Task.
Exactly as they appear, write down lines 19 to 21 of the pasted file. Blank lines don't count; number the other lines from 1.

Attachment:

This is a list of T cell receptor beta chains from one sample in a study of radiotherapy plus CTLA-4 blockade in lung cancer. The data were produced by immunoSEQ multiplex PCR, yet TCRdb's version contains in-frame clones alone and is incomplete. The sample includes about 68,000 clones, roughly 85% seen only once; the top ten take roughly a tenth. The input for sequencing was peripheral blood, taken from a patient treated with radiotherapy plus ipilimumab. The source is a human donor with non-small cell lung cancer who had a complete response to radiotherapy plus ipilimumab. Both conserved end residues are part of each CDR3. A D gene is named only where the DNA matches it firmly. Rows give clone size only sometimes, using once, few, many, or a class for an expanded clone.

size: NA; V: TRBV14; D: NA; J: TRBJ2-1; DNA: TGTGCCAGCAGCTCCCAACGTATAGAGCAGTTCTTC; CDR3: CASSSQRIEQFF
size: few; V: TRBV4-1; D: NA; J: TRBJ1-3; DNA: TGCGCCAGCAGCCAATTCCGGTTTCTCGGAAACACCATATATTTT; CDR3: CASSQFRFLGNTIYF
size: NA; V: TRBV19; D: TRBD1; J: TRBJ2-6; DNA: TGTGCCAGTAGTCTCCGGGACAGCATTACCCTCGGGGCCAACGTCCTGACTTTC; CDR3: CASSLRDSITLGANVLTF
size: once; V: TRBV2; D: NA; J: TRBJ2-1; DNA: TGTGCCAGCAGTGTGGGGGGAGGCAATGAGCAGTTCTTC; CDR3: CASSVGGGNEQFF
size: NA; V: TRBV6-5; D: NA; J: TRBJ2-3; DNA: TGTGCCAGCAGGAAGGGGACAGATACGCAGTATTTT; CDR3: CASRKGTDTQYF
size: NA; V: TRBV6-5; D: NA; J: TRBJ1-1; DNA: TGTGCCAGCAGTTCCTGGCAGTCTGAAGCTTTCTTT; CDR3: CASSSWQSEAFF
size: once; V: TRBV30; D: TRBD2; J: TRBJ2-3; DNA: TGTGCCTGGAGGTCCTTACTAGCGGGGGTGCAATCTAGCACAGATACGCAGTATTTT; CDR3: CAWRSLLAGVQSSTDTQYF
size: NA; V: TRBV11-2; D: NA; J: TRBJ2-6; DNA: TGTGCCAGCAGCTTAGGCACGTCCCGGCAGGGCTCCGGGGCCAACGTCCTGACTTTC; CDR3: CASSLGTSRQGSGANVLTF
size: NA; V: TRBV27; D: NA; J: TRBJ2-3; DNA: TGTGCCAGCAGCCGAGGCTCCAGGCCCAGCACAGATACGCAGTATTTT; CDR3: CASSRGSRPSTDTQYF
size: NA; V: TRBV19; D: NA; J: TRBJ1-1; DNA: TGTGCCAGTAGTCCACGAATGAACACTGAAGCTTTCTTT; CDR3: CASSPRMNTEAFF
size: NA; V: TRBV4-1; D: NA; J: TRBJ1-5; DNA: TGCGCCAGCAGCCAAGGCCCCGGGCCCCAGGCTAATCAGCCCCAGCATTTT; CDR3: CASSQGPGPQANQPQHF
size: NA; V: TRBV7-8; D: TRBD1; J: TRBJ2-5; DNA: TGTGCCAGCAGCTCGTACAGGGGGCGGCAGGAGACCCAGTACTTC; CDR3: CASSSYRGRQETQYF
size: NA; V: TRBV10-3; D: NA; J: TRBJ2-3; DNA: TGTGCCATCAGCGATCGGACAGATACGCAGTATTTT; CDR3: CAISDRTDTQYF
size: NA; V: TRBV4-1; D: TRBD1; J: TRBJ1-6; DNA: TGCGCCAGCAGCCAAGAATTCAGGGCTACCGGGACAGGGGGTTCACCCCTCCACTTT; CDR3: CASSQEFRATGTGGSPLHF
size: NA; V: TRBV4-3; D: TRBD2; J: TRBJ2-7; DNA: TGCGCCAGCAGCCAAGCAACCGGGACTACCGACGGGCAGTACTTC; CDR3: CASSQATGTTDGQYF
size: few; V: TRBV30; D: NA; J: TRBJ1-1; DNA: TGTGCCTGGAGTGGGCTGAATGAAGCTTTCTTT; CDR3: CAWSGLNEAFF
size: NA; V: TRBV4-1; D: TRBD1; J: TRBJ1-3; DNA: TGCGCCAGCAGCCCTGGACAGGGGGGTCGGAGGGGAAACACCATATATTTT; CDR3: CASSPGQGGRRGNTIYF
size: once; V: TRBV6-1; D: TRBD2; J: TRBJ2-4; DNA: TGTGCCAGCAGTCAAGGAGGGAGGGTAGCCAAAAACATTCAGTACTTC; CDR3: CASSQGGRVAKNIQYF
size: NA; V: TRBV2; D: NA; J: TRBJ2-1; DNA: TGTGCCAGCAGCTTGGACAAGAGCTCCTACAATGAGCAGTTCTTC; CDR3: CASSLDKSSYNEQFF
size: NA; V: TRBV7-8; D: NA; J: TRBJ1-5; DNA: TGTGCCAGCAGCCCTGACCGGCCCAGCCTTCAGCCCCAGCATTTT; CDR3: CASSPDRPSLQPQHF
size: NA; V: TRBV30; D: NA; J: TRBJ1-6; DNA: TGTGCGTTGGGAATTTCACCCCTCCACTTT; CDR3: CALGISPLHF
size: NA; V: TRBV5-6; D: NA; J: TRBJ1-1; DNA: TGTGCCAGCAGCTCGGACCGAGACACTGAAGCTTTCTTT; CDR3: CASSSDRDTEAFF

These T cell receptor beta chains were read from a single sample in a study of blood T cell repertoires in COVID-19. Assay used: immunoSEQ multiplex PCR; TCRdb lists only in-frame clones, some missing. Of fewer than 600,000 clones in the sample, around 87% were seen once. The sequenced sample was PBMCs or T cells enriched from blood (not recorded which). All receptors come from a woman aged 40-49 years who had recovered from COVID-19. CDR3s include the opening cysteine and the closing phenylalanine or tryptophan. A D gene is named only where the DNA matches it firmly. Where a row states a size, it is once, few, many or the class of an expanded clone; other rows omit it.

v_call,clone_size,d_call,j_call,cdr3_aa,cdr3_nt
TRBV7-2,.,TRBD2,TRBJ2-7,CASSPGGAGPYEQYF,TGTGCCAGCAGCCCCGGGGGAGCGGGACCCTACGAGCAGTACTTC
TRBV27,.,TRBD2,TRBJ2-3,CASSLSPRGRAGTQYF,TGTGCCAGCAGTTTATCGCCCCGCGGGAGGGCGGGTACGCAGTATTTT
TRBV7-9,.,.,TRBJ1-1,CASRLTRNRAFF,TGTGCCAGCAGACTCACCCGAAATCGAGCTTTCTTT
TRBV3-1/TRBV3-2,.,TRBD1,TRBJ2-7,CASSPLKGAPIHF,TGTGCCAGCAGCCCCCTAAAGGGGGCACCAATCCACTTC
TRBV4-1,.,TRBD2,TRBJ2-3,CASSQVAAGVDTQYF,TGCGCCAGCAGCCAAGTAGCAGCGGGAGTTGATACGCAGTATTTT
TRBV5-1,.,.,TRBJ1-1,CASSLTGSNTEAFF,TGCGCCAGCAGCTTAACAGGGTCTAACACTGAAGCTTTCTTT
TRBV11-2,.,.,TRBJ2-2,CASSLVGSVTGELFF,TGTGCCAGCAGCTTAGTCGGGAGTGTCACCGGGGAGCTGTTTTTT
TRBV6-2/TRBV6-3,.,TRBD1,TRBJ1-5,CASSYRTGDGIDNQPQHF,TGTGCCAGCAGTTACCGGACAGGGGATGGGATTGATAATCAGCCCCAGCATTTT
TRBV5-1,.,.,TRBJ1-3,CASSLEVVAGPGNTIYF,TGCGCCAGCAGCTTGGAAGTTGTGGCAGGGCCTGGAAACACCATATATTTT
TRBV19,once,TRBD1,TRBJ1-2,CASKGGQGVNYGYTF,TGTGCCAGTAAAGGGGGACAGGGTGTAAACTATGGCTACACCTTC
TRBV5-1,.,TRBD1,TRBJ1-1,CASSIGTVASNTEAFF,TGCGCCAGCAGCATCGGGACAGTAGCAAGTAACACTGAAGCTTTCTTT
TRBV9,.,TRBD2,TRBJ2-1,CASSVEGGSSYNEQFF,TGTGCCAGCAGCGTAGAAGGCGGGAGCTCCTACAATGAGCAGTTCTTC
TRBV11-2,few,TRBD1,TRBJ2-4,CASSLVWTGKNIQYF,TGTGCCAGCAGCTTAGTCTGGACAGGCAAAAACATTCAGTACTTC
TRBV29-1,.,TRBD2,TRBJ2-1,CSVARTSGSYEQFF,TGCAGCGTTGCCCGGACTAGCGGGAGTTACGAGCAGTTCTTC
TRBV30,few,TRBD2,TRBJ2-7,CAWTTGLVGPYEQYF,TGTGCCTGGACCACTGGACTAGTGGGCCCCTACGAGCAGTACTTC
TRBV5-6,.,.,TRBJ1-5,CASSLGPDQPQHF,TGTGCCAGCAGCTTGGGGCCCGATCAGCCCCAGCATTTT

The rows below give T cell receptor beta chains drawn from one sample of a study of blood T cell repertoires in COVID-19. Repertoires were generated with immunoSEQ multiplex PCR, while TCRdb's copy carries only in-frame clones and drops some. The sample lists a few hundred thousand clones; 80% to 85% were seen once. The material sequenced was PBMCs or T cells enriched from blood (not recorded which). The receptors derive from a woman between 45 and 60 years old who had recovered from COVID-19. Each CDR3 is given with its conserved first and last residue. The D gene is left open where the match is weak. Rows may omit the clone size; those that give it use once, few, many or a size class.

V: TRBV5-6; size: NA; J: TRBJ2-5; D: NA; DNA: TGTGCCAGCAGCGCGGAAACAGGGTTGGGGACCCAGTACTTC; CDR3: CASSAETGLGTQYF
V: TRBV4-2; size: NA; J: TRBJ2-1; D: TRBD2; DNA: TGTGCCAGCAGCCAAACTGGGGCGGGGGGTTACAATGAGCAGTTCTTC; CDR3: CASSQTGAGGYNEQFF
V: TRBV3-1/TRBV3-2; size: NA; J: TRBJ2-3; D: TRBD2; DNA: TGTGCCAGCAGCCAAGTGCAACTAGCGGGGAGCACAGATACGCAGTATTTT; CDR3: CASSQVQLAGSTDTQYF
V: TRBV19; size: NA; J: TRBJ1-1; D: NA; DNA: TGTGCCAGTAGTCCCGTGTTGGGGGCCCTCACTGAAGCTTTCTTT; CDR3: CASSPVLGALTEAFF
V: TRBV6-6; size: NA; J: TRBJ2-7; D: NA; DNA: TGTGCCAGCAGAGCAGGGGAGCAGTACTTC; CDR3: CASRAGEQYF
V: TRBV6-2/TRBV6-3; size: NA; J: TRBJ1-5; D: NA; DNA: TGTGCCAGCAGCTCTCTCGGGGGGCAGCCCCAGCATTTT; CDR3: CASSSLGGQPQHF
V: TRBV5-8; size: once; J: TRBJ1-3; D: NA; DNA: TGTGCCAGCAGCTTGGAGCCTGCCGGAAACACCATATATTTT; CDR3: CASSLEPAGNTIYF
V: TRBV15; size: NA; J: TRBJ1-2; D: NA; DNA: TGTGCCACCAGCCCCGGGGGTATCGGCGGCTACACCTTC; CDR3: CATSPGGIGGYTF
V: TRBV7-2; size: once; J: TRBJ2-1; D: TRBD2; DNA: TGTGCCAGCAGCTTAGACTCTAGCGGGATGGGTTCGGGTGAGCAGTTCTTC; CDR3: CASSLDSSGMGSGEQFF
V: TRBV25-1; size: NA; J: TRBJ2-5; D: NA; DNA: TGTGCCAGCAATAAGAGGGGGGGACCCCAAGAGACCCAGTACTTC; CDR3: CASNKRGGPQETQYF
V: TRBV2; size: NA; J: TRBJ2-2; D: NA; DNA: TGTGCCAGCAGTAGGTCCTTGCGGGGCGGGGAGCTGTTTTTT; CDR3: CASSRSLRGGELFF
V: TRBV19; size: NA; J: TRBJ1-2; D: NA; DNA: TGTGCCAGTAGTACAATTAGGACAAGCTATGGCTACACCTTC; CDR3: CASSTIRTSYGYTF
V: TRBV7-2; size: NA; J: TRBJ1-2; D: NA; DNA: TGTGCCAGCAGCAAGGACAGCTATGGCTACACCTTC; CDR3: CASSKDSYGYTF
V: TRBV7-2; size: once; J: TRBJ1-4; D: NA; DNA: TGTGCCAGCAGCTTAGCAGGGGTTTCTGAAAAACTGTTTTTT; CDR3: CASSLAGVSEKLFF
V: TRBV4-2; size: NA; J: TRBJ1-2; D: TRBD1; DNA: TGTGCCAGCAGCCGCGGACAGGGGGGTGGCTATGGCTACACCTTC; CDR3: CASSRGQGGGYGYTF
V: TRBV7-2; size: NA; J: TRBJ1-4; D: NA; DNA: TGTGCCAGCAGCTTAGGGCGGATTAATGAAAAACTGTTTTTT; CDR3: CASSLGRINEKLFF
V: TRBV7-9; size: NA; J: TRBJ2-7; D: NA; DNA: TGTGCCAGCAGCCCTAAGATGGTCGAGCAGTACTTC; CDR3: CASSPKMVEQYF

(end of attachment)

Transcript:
size: once; V: TRBV6-1; D: TRBD2; J: TRBJ2-4; DNA: TGTGCCAGCAGTCAAGGAGGGAGGGTAGCCAAAAACATTCAGTACTTC; CDR3: CASSQGGRVAKNIQYF
size: NA; V: TRBV2; D: NA; J: TRBJ2-1; DNA: TGTGCCAGCAGCTTGGACAAGAGCTCCTACAATGAGCAGTTCTTC; CDR3: CASSLDKSSYNEQFF
size: NA; V: TRBV7-8; D: NA; J: TRBJ1-5; DNA: TGTGCCAGCAGCCCTGACCGGCCCAGCCTTCAGCCCCAGCATTTT; CDR3: CASSPDRPSLQPQHF